Your ultimate shore guide 2018
In the off-season
ELIZABETH ROBERTSON / Staff Photographer
Come spring, come fall
By Grace Dickinson
Staff Writer

If schoolkids aren't part of your vacation picture, the off-season — April, May, September, and October — makes an excellent scheduling choice. Enjoy the perks, and avoid the crowds.

Cheaper stays

Between Labor Day and Memorial Day, it's not unlikely you'll find houses discounted by 50 percent. "In the height of the season, my place goes for $5,750 per week," says Cape May homeowner/Coastline Realty owner Carol Menz, who rents out a Victorian near the beach that sleeps 16. "In September, I go down to about $2,300, and October, it's closer to $1,950." In-season, she says, "you almost always have to book a place for an entire week." Once September arrives, "a lot of homeowners begin to allow for two- or three-night stays."

You can always drop into a hotel for a single night, but for much less in the off-season. Take the Biscayne Suites, a short stroll away from Ocean City's boardwalk: A Saturday night stay in July costs about $320 for a base-level room; in September, that room is more than $100 less. Book into October, and you can take away another Benjamin.

Tag and parking perks

Beach-tag policies apply only in peak season. Head to Avalon, Stone Harbor, Cape May, and Sea Isle City before Memorial Day or after Labor Day, and the waves and sand are free. In Ocean City, no tag is required before June 2 and after Sept. 3. (Tags are never needed at Wildwood and Atlantic City.)

Often in the off-season, parking lots and meters are free. In many towns, though (Ocean City, the Wildwoods, Sea Isle City, and Stone Harbor), meter season runs roughly May 1 to Oct. 31.

Easier entrees

Off-season puts some of the best restaurants on the menu with only three days' notice, as opposed to three months'. "It's crazy. We opened up our reservations to the public on the first day of spring, and people started lining up out front until we opened," says Cookie Till, owner of Steve & Cookie's by the Bay in Margate. "By the end of the day, nearly all of the prime dining times within July and August had somebody's name on them." During May and September, Till says, only a few weeks' notice is needed for a weekend night. In October, you may be able to call that week and get a Saturday night table.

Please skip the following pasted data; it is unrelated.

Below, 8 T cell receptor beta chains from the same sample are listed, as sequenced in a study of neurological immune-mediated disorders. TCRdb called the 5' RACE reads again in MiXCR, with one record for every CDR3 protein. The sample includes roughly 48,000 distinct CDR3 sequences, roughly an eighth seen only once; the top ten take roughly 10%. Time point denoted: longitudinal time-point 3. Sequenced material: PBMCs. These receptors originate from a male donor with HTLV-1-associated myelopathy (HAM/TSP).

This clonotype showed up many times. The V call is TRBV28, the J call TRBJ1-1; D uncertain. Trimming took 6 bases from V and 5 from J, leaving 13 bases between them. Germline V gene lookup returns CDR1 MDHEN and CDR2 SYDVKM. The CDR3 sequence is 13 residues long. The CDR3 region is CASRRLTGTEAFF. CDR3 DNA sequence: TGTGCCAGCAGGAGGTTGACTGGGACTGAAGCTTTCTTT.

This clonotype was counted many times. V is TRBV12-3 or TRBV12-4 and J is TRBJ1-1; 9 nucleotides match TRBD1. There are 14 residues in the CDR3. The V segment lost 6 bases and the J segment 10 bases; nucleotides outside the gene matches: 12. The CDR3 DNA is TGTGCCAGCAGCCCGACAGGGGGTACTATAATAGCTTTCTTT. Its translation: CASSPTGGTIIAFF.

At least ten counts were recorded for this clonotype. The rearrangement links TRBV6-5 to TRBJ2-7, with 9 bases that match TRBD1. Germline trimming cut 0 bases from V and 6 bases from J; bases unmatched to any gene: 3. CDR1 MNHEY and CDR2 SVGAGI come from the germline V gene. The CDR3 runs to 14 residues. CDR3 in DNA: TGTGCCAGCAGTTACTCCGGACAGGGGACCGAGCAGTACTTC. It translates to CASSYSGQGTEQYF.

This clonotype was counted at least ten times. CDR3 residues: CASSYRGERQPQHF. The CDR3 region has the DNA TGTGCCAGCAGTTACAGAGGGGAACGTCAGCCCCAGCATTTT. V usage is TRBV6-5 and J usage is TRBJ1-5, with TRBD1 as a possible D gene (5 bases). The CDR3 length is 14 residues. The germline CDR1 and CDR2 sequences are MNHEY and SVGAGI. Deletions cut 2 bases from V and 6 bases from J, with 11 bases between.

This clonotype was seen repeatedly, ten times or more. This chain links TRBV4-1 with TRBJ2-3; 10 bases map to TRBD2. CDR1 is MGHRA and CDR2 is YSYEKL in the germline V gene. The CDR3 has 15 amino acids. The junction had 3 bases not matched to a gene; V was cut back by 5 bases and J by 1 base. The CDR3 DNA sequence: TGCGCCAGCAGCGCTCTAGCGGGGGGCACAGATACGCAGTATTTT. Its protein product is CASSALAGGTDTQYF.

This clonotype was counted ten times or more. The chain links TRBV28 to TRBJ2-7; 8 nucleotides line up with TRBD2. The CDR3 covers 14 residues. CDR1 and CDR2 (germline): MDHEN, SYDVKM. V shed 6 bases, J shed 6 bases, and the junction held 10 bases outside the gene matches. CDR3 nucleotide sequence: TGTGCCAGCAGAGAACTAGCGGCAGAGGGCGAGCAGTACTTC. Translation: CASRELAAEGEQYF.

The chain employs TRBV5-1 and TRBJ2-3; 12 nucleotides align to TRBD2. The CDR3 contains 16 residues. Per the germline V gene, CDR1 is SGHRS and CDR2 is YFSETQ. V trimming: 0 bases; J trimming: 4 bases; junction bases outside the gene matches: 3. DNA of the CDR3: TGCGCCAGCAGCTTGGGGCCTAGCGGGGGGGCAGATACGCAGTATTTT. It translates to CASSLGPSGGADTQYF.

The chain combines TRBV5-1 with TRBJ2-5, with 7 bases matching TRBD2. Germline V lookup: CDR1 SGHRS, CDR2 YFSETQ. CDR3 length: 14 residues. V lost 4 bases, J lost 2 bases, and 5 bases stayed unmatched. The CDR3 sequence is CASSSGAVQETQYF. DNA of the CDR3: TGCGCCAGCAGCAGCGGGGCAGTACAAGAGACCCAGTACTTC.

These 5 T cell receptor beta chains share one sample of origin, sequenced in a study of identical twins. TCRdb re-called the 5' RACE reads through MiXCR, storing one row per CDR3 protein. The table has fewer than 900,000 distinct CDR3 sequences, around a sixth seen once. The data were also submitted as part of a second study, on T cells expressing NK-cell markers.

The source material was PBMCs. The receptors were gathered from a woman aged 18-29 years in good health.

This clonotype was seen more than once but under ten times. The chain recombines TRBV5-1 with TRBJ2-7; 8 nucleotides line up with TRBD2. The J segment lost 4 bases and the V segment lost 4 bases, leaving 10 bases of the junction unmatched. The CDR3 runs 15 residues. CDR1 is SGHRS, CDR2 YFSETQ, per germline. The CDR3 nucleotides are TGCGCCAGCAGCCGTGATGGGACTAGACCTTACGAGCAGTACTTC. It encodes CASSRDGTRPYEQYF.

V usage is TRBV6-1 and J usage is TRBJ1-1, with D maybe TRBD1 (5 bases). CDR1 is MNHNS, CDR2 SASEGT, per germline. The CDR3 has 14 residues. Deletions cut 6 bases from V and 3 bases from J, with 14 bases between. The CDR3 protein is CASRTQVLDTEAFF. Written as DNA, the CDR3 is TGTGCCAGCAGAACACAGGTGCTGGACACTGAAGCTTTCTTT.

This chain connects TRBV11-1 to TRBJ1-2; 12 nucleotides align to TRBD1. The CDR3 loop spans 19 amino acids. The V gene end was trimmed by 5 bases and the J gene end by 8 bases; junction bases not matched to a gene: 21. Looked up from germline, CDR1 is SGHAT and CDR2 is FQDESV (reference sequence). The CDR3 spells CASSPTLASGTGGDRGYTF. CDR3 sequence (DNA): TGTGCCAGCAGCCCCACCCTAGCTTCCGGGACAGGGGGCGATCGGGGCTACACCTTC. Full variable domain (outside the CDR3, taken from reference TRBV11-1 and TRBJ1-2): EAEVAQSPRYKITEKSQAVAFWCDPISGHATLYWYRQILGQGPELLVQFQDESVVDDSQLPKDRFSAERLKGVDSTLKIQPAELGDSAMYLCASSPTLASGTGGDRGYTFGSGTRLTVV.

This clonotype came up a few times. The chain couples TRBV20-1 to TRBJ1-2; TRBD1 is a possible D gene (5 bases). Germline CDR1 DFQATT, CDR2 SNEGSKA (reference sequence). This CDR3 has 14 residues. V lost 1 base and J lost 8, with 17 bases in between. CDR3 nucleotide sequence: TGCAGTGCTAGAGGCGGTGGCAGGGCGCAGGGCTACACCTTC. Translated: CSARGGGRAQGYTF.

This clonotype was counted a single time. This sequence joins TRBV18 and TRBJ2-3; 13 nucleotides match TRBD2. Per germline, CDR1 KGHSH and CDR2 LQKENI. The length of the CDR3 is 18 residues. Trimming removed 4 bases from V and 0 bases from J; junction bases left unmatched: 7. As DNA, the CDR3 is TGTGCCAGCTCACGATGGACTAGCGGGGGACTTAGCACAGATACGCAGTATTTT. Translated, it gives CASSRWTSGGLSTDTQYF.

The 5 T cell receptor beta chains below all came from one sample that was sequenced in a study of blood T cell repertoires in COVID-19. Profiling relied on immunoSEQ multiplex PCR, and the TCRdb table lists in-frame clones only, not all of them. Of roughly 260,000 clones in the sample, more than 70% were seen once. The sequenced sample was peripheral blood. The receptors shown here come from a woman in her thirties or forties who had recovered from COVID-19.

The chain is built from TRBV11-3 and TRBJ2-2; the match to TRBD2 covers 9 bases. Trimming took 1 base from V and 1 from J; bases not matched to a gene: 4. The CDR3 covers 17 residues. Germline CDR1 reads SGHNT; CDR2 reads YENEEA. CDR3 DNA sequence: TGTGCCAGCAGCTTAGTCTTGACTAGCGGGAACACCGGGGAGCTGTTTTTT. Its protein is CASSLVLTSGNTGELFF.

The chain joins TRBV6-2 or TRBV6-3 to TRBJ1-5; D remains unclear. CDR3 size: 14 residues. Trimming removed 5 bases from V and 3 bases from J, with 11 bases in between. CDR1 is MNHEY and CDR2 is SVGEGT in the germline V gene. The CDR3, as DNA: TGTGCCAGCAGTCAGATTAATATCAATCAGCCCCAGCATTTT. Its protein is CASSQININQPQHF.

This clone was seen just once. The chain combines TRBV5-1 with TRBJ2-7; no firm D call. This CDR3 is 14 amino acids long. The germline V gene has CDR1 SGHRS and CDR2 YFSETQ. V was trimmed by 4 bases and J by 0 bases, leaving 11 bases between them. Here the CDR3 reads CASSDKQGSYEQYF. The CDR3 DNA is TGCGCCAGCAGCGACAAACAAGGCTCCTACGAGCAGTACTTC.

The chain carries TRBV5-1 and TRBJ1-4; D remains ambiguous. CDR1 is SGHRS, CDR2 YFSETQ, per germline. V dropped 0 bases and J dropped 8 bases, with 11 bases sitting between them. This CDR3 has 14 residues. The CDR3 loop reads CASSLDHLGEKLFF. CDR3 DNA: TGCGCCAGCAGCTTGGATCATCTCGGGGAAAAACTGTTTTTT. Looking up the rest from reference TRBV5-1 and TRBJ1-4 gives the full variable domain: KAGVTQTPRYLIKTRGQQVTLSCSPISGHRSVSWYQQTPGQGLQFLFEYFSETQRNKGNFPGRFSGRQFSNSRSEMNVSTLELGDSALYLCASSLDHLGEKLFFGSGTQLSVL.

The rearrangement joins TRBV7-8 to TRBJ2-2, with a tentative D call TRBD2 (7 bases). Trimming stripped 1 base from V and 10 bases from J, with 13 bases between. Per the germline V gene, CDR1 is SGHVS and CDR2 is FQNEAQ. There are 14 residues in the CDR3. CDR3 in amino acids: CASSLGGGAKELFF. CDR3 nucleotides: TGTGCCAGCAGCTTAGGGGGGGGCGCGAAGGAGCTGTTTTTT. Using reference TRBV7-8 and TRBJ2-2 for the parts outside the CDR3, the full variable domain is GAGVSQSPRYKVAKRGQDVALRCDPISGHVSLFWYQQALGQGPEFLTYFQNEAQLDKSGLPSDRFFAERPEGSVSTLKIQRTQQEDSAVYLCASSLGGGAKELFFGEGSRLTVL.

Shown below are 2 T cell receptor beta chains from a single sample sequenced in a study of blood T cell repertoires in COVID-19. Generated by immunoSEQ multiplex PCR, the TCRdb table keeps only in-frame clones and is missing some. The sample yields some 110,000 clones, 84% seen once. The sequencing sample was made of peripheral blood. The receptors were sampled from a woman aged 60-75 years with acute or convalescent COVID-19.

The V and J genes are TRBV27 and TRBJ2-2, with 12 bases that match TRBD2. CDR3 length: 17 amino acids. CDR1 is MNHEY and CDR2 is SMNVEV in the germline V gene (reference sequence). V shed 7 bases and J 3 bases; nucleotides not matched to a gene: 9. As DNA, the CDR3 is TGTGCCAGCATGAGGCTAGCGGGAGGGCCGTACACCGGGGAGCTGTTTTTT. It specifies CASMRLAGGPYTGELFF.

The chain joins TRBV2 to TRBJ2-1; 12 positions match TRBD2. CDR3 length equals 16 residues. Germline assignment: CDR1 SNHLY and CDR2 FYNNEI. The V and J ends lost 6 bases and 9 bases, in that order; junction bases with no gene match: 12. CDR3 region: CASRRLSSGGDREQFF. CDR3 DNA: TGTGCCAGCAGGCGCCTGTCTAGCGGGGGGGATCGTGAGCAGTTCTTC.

Tables come easier at spots that don't take reservations, too. "The pace of life is much slower during the off-season, so it creates a quieter, more intimate experience," says Mark Kulkowitz, owner of Cape May's Mad Batter Restaurant, where breakfast is first-come, first-serve, and lines stretch out the door. "During the on-season, it's like rush hour in Center City — things are going full throttle."

Fine forecasts

The weather often hits that sweet spot: You can bike all day without sweating and still wear flip-flops at night. The National Weather Service says the average high in September for Atlantic City (and the other barrier islands) is a pleasant 77 degrees. September ocean temps match those of the warmer months, too, after soaking in the sun all summer. May's daily highs average 71 degrees. April (62 degrees) and October (67) are chillier.

Festivals and events

Avalon, Sea Isle City, and Stone Harbor offer food and wine events. Ocean City hosts an air show and block parties. Kites, motorcycles, oldies, and all things Irish are the Wildwoods' draws. Sea Isle celebrates all things Italian for Columbus Day. Atlantic City offers entertainment nearly nightly. Cape May's wineries, breweries, and distilleries provide tours and tastings through the winter.

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